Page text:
A divided Senate Energy and Natural Resources Committee today advanced Rep. Deb Haaland's nomination as Interior secretary on an 11-9 vote, moving the New Mexico Democrat a crucial step closer to becoming the first Native American head of the department.
While expressing doubts about Haaland's possible approach to energy development, Republican Sen. Lisa Murkowski of Alaska joined all of the panel's Democrats in voting for President Biden's nominee.
"As a former governor, I understand the importance of having one's own team in place. It is especially important that the president have the department heads he wants, since they make up his Cabinet," said Sen. Joe Manchin (D-W.Va.), the committee's chair.
The closely watched thumbs-up today from Murkowski, combined with a statement of support offered yesterday by Republican Sen. Susan Collins of Maine, means Haaland is effectively assured of Senate approval. Murkowski noted that she had met twice privately with the nominee.
"I am going to place my trust in Rep. Haaland and her team despite some very real misgivings," Murkowski said.
While her state's energy interests raise serious concerns, Murkowski explained, many Alaska Natives are "enormously proud" of Haaland.
"They recognize that this is a truly historic nomination, and ... they believe that Alaska Native issues can be elevated to one of the highest levels of government," Murkowski said.
Still, Haaland, a liberal lawmaker now in her second House term, will have to sustain her momentum to prevail over GOP conservatives who resist her nomination (E&E Daily, Feb. 25).
"Representative Haaland's extreme policy views and lack of substantive answers during the hearing, to me, disqualify her for this job," said Sen. John Barrass of Wyoming, the panel's senior Republican.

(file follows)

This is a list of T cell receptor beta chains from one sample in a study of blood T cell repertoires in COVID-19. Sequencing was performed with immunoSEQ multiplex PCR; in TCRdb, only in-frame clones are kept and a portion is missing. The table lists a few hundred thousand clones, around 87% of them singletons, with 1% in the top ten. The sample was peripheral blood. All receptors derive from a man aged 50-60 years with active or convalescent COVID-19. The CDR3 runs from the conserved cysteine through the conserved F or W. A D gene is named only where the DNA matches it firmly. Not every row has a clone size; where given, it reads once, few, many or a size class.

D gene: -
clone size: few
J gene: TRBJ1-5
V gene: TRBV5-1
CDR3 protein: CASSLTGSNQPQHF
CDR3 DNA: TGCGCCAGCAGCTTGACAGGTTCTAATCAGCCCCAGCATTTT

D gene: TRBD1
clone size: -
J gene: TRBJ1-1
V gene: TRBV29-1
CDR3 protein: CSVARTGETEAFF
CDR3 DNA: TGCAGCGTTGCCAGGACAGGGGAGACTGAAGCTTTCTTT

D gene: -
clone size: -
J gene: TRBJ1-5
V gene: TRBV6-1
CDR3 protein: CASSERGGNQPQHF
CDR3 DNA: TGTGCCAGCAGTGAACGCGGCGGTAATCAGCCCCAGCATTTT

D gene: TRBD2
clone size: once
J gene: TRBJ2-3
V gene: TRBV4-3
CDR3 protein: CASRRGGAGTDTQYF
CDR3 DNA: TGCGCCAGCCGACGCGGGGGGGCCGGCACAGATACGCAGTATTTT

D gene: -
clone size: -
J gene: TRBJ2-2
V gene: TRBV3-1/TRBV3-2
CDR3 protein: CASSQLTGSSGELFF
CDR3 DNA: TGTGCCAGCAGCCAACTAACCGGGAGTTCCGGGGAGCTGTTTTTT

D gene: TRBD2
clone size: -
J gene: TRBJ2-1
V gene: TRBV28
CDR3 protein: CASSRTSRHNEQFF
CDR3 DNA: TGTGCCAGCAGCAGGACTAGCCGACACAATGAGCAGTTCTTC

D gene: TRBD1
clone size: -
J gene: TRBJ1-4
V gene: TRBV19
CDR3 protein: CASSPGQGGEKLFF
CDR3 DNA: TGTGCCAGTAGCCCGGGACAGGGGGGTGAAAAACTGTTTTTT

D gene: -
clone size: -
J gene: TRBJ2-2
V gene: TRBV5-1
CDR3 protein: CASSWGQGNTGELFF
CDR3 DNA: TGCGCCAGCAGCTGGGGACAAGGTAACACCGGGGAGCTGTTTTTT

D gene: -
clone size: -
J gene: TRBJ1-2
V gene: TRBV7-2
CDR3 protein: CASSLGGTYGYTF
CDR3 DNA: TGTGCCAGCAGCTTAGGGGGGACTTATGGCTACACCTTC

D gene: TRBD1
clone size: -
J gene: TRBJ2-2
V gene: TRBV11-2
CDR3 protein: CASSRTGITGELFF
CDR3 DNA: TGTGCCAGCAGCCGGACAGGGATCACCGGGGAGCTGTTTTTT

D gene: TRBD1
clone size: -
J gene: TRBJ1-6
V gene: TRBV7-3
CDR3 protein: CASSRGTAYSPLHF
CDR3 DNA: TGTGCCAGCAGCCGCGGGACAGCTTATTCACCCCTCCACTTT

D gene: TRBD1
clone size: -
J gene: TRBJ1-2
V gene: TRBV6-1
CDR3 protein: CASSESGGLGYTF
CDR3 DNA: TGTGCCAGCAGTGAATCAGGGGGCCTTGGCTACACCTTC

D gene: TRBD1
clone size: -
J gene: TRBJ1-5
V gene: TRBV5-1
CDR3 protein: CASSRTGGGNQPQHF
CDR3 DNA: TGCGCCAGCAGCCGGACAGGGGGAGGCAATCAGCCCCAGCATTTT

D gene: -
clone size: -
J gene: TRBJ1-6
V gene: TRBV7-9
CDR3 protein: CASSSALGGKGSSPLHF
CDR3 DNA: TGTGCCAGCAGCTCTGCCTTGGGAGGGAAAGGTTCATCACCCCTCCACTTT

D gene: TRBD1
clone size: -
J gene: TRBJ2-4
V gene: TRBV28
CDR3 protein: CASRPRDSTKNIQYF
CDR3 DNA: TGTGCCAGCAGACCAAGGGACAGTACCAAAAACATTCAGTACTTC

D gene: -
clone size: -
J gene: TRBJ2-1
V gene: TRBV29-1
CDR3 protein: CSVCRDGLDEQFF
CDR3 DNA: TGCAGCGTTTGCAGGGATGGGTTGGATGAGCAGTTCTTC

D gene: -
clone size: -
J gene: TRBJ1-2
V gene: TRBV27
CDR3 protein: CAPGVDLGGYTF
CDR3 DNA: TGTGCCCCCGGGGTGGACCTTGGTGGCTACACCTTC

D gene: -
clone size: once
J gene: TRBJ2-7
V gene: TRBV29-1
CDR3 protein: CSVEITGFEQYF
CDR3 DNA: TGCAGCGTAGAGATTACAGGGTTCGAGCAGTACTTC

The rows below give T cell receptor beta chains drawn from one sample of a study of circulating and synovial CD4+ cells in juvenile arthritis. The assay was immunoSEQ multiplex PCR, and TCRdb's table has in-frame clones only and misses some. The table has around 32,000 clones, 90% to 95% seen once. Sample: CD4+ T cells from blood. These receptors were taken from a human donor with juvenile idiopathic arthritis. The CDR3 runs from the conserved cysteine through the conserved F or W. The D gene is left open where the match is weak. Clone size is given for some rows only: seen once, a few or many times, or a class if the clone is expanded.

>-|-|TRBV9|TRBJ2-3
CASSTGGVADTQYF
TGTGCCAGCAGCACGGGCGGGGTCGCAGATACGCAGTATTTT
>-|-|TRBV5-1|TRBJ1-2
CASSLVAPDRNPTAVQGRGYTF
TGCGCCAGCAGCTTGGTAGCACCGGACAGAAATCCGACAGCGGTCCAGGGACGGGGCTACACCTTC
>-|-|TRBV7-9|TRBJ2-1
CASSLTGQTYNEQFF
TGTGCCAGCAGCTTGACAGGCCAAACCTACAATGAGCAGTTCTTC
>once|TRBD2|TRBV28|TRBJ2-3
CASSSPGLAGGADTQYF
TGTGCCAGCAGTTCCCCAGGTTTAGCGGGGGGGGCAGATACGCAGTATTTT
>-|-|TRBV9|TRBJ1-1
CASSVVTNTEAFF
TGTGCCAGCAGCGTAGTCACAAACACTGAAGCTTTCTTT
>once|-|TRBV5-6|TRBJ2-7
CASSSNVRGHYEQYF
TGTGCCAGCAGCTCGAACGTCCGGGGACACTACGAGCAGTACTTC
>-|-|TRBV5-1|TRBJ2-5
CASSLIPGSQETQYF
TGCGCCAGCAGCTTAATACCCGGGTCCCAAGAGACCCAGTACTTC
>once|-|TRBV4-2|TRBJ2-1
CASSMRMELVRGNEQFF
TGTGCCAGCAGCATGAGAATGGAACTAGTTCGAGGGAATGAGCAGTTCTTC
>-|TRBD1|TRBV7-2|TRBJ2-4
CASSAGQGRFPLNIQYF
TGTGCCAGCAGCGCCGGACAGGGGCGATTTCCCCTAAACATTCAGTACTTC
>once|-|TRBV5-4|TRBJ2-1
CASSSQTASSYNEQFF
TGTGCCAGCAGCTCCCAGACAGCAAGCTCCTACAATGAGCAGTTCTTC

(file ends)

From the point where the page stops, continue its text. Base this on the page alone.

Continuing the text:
Barrasso added that "if she's allowed to pursue her Green New Deal-inspired policies at the Department of Interior, she will run Wyoming's and other states' economies into the ditch."
The committee's vote late this morning followed a hearing that stretched over two days last week and focused on relatively few of the myriad issues facing Interior (Greenwire, Feb. 24).
The 60-year-old member of the Laguna Puebl Native American people, for instance, was not really pressed on specifically how she would fulfill her promises, which include improving the federal government's relations with 574 recognized Native American tribes and Alaska Native villages.
Committee members also left untapped a large reservoir of potential questions involving long-standing department management challenges, as well as specific Interior agencies like the U.S. Geological Survey and Bureau of Reclamation.
Instead, GOP lawmakers pressed Haaland about her previously articulated positions, particularly dealing with energy development. Haaland didn't disavow those positions, but frequently cited limits that would be imposed by a Cabinet secretary position.
"I will tend to support President Biden's positions, and if I am confirmed as secretary, it is his agenda that I would seek to move forward," Haaland said, repeatedly.
Hundreds of subsequent written "Questions for the Record" delved into many more agency and policy details, though Haaland's answers again tended toward the general.
"I look forward to learning more, if confirmed, on the status of the Department's reorganization and consider input on ways to improve its functioning for the American people," Haaland advised one senator.
In a similar vein, Haaland wrote, "If confirmed I look forwards to learning more about grizzly bear recovery in the Greater Yellowstone ecosystem," and "If confirmed, I will work with Interior staff to understand the current process for prioritizing maintenance needs at national parks."
An early post-confirmation test could come with her consideration of reversing the Trump administration's moving the Bureau of Land Management's headquarters to Grand Junction, Colo. E&E News PM, Feb. 9).
Haaland wrote that "if I am confirmed, I will look forward to consulting with everyone involved in this issue and I understand that we absolutely need to make sure that we have a full team at BLM and that our leaders can be accessible to the American people."
She added, "It is my understanding that 90 percent of Interior employees are based outside of D.C. and I look forward to learning more about how the BLM is functioning, despite the significant loss of personnel from the recent reorganization."